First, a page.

Consolidated PBY Catalina History

The Consolidated PBY Catalina was one of the oddities of the war. A 1933 design, it was widely used by the US Navy, but was nearly obsolete by 1940. With no immediate replacement in sight, it was kept in production by the U.S. Naval Aircraft Factory (NAF) at two Consolidated factories and in two Canadian plants. Eventually, it distinguished itself by becoming the most prevalent flying boat of all time: 3,276 were built in the U.S. and Canada, plus an estimated 150 Consolidated PBY Catalina aircraft under licence in Russia.

In competition against Douglas XP3D-1 patrol plane, Consolidated’s XP3Y was the winner and went into production as the dual-purpose PBY-1 patrol bomber – the first monoplane ordered by Navy for service with the fleet. The PBY-1 aircraft could carry up to 2,000 lb (907 kg) of bombs, and were armed with four 0.30 in machine-guns.

The prototype’s powerplant was the 825 hp Pratt & Whitney R-1830-58 twin-row engine but this grew to the 1,200 hp R-1830-92 in the final PBY-5A and PBY-6A models. The most notable outward changes were the large transparent blisters over the side gun ports (first shown on the PBY-4) and the retractable tricycle landing gear introduced on the PBY-5A (β€œA” for amphibian) which greatly increased usefulness and production. A taller tail appeared on the NAF PBN-1 and the later PBY-6A.

The PBY Catalina saw service in all theatres of the war. An RAF. Consolidated PBY Catalina spotted the elusive German battleship Bismark, and this lead to its destruction. U.S. Navy PBY-5s and 5As were used for the additional duty of air-sea rescue, particularly in the Pacific, where some carried lifeboats. Other PBYs, painted dull, matte black, were used for night intruder operations against the Japanese. Rescue PBY Catalinas were nicknamed β€œDumbo,” while the intruders were referred to as β€œBlack Cats.”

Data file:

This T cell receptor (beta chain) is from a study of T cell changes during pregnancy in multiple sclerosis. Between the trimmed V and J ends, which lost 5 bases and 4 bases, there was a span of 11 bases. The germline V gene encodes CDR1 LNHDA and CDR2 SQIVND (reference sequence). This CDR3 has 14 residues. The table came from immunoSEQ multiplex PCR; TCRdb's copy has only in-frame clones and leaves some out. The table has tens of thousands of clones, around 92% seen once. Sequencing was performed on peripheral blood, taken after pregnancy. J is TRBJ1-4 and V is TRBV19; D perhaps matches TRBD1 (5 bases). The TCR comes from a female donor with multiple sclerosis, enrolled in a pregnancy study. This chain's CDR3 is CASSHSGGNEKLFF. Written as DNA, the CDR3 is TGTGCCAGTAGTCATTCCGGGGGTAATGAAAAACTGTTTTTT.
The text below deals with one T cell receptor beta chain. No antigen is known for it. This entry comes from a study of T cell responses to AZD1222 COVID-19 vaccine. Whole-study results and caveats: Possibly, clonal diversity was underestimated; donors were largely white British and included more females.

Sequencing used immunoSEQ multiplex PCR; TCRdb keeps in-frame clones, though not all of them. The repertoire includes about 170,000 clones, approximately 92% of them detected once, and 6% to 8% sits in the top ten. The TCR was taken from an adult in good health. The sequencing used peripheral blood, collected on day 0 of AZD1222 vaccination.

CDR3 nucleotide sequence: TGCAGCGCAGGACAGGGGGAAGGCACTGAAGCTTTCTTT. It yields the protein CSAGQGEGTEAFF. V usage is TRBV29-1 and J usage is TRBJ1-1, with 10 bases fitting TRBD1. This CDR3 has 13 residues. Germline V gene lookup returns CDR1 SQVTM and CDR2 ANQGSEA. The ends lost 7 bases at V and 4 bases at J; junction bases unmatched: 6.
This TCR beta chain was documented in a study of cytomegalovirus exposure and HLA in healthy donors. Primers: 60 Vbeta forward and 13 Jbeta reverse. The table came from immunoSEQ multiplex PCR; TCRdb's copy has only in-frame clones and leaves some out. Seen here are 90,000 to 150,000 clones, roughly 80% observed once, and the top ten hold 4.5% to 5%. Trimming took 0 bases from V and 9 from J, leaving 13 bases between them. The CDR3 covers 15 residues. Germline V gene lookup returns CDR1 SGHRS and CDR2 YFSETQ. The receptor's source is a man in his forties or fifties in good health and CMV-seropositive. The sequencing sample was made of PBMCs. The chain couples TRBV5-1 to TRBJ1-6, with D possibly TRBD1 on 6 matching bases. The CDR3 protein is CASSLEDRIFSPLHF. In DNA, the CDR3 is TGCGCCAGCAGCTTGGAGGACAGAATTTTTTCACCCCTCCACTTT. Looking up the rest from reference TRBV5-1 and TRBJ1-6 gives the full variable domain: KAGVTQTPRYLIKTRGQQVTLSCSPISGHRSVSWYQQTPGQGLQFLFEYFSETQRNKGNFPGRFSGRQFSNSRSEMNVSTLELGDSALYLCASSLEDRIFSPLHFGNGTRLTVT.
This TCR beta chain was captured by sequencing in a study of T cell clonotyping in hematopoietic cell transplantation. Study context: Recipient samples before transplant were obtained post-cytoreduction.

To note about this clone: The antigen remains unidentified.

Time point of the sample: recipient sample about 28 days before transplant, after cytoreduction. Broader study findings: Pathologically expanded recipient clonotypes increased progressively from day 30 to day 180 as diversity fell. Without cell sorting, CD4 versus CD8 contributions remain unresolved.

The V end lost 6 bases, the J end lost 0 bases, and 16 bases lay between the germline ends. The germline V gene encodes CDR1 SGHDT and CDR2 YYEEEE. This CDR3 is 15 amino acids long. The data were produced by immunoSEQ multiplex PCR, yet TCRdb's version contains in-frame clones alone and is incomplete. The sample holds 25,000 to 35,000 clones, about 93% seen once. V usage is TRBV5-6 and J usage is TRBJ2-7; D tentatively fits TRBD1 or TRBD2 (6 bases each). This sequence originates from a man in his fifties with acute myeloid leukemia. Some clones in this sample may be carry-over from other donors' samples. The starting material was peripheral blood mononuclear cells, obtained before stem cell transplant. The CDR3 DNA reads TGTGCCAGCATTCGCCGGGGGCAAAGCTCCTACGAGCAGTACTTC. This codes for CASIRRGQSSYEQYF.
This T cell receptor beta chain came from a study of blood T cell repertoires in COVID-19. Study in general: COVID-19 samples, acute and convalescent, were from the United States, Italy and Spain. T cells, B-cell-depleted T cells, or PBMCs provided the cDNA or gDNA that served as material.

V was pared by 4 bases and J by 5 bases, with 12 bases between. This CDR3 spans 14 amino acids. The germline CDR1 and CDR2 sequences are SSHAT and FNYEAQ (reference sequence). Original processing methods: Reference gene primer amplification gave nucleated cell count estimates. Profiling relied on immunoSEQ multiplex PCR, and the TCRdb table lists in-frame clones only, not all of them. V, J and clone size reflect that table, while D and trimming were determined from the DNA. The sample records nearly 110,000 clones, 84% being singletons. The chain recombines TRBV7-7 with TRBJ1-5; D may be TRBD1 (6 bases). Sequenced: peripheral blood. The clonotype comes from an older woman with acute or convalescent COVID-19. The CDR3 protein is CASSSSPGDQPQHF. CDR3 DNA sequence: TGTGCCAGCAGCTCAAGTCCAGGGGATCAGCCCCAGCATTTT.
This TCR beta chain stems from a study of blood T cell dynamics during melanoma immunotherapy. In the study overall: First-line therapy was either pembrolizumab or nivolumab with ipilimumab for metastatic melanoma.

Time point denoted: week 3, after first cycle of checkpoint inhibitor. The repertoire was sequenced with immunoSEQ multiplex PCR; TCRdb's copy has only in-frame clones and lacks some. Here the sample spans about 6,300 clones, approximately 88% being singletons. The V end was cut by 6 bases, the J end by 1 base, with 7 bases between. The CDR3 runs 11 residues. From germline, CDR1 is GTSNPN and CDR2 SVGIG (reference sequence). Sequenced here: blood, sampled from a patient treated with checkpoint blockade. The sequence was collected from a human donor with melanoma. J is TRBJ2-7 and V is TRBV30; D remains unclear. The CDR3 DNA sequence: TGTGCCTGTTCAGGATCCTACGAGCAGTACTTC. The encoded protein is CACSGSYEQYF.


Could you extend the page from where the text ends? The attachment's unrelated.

The Consolidated PBY Catalina possessed a performance that enabled it to maintain its viability with the military and naval air arms of many countries, as well as in a commercial transport role, for many years after the war, particularly in South America. Among those still operating Catalinas for maritime reconnaissance up to the mid-1960s were Argentina, Brazil, Chile, Ecuador and Mexico, at which time Nationalist China, Dominica, Indonesia and Peru still used the type for search and rescue, and France and Israel retained a few for miscellaneous duties.


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